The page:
The first graph shows grade distributions for the course since 1988. This is as clear as the evidence can be that the lecturer dictates the grade distribution. In the language of the students, under Heath it was a bear course, under Bazely, it was a bird course, etcetera. The outlier is my teaching after 2007. The reason is simple. I started to adjust grades upward to account for grade inflation in other 2000-level courses.
The evidence for grade inflation in 2000-level courses is shown in the second graph. The technical difficulty of the Plant Biology tests has never changed, so I know that students are still as smart and intelligent now as they were in 1998. I just assign them a higher grade to harmonize with other 2000-level courses.
In 2012, a student raised their hand and said "My professor told me that taxonomy is dead". It took a lot of sputtering before I could answer coherently. I told them that when it comes to taxonomy "Things change faster than we can die". It's really true —molecular phylogeny is moving at a breathtaking pace. I fully expect that the molecular realities will finally force the animal biologists to teach the fungal groups in their course in the not so distant future (Molecular phylogenies are clear: animals are far more closely related to fungi than plants are). As to Plant Biology, I learn something new every time I teach it.
From 1998 through 2001, the Associate Dean of Student Affairs (Dave Logan) asked me to be a member of a Sub-Admissions Committee for the Faculty of Pure and Applied Science. The committee considered special admissions. Normally, 'special' meant that the applicant was from an unusual educational background and had to be considered separately from the standard OAC (now grade 12) pool. Or, the applicant could have a poor academic record from long ago, and were now requesting a first or second chance at Higher Education. Besides myself, Dave Logan, Jim Burt and Gail Thomson did the adjudication. I don't remember the name of the woman in Admissions who set-up the files for us. I do know we had a reputation in the Admissions Office. It was because of Nessie, who normally lives in my lab. The problem was multi-fold. Dave Logan loved to expound on Civil War history, Gail and I were serious fans of Xena, Warrior Princess. This meant it was hard to keep us on track... If you squeezed Nessie's nose, a scottish tune would start to play, a clear sign to whoever (usually Dave) was 'wasting time' to get back to the business at hand. We used to have So Much Fun. When someone else from Admissions had to prepare the files, he told us that he had been warned we were a wild group.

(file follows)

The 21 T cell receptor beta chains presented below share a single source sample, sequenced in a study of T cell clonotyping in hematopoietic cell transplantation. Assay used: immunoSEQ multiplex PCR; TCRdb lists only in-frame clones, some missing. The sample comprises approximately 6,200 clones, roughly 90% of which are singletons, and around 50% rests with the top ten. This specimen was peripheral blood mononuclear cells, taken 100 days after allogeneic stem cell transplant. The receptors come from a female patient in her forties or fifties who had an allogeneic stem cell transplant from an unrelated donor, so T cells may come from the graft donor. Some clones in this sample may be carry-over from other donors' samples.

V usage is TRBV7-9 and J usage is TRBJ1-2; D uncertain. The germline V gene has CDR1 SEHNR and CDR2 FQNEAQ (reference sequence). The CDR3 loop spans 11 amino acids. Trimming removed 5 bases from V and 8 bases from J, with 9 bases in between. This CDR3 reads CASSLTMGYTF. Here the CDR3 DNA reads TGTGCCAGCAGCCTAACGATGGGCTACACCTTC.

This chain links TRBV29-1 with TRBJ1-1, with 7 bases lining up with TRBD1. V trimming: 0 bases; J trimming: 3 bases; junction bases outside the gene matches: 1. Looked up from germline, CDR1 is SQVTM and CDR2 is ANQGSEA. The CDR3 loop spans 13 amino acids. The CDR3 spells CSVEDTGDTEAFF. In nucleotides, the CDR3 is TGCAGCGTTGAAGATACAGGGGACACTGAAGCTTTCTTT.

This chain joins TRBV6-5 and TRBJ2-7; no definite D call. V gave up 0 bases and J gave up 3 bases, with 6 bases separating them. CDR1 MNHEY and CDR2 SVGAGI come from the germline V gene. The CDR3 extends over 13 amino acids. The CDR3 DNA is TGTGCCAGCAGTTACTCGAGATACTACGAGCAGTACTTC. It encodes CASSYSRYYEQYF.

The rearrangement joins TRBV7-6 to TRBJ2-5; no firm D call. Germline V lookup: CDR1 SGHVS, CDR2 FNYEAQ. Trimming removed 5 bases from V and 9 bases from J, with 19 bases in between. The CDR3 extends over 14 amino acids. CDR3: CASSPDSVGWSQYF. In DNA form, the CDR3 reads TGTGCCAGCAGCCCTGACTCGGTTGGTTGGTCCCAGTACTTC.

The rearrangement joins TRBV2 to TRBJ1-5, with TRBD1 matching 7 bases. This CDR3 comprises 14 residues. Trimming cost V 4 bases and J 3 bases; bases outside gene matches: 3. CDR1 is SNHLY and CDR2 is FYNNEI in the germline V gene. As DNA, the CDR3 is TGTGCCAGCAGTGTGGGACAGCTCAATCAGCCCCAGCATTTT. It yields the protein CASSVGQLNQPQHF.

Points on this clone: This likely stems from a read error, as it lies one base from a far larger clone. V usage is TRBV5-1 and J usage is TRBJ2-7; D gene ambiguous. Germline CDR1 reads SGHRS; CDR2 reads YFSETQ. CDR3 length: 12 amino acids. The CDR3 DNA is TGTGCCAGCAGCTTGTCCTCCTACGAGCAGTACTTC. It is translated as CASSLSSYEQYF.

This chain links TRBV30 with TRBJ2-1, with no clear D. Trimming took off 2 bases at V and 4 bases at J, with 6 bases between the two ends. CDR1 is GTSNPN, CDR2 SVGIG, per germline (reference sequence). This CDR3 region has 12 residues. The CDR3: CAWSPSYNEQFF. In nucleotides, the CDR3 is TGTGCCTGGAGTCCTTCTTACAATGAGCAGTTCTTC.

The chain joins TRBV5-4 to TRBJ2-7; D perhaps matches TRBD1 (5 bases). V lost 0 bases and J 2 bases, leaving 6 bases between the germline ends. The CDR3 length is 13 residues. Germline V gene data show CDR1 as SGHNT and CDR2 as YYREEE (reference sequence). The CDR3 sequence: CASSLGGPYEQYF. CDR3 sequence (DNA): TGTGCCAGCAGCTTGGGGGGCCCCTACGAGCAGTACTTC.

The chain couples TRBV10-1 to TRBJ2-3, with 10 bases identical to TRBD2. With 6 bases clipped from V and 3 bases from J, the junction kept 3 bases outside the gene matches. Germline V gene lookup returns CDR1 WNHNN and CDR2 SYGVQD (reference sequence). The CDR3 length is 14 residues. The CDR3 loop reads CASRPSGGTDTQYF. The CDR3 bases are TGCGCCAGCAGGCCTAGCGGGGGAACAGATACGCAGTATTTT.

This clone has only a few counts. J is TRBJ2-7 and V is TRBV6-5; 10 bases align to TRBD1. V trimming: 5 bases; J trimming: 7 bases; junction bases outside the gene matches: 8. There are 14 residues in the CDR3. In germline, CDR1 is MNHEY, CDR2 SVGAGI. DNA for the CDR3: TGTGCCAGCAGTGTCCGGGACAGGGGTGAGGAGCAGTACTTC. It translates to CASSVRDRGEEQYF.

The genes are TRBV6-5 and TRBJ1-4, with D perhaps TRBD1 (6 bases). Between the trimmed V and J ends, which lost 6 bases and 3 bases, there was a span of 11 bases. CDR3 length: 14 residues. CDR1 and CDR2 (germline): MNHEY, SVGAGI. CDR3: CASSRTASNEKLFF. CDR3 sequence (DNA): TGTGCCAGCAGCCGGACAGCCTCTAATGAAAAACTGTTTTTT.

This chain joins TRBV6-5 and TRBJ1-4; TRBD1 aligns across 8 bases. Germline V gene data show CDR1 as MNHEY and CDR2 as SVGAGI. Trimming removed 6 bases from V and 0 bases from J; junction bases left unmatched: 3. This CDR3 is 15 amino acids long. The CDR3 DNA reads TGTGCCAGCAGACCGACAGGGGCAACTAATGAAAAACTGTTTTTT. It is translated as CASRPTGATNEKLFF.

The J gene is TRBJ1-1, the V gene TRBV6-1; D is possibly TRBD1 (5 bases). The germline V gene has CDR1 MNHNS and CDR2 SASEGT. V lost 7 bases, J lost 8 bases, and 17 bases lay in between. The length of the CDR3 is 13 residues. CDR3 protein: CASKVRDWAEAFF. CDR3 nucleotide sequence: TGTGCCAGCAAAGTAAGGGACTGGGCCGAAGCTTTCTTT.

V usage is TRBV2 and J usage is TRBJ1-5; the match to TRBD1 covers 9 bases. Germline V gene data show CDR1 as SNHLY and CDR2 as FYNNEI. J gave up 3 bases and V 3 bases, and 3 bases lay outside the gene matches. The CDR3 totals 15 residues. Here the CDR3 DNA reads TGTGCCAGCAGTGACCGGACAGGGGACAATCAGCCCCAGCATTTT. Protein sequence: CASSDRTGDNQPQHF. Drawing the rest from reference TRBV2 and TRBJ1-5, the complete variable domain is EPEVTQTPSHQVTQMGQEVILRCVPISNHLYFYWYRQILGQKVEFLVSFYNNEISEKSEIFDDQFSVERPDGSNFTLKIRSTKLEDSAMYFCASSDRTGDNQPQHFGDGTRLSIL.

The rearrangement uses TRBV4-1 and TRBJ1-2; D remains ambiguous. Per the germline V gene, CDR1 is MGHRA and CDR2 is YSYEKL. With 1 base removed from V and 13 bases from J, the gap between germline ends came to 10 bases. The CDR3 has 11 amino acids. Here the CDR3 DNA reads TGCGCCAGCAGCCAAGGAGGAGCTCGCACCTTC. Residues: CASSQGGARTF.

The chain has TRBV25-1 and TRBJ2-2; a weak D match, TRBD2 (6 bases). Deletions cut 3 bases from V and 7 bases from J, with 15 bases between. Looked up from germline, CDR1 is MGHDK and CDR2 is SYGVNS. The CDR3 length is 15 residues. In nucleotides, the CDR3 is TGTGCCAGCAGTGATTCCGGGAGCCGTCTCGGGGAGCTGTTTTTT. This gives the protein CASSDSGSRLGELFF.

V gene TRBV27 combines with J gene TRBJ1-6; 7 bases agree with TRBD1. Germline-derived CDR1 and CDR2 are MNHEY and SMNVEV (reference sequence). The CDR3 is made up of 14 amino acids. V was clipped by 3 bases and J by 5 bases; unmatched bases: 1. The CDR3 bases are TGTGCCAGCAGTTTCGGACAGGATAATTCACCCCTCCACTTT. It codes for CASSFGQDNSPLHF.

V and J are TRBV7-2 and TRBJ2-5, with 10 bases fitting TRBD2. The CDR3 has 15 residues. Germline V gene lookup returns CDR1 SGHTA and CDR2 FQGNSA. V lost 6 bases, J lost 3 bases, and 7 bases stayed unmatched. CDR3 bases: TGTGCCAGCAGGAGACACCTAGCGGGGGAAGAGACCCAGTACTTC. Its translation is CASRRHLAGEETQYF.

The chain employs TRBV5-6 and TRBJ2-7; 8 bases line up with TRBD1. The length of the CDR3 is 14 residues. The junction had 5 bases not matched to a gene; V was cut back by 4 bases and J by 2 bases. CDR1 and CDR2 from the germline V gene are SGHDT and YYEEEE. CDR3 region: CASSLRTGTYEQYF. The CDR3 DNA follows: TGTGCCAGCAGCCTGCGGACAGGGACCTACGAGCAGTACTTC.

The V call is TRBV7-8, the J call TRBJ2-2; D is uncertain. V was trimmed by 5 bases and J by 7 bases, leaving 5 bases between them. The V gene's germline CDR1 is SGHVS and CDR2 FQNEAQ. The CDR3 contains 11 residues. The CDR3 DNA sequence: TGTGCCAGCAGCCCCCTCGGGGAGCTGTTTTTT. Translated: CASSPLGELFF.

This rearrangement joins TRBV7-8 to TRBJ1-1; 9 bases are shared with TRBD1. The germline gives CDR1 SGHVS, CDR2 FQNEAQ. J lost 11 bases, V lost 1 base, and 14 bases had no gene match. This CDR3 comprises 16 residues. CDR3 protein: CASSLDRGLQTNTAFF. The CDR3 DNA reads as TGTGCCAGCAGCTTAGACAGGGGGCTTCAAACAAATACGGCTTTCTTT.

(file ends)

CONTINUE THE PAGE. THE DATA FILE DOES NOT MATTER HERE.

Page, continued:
What we did was actually serious: Providing Educational Opportunities to people who would otherwise be denied the chance to get an education. It was something I felt strongly about.
From 2001 through 2005, the Chair (Art Hilliker) asked me to teach part of the summer Introductory Biology —a very intense course for teacher and students because a 7 month course was being squeezed into 3-4 months. There weren't that many biology majors —most of the students were 2nd or 3rd year (majoring in kinesiology, chemistry, etc.) and a smattering of students from other universities picking up a required course. Jennifer Lavigne kept on trying to early-enroll first year students into the course and I had 'tense discussions' with her about it. The pace was just too fast and furious for a student fresh out of high school.
The letter is a 'thank you note' for letting YUELI students (english as a second language students) audit a lecture. The second paragraph extolls my teaching abilities. Let me quote it to you. In full:
"The lecture itself by all accounts was an excellent example of York teaching at its best —a well-structured exploration of important concepts and a style of delivery that left everyone infected by your enthusiasm for your subject. The students particularly appreciated the humorous anecdotes you wove so effectively into your lecture without obscuring its overall shape and development."
Anytime I needed some encouragement, I re-read it. I should get it framed.
In 2002, we finally completed a new and vastly improved Plant Growth Facility. It gets used by a diverse groups of researchers (entomologists, chemists and the odd cell/molecular biologists, plus ecologists). It may surprise some to learn I don't use the Facility for my work. Soon after it was finished, the York Gazette (Michael Todd) published an article on York's New Greenhouse: Some Like it Hot.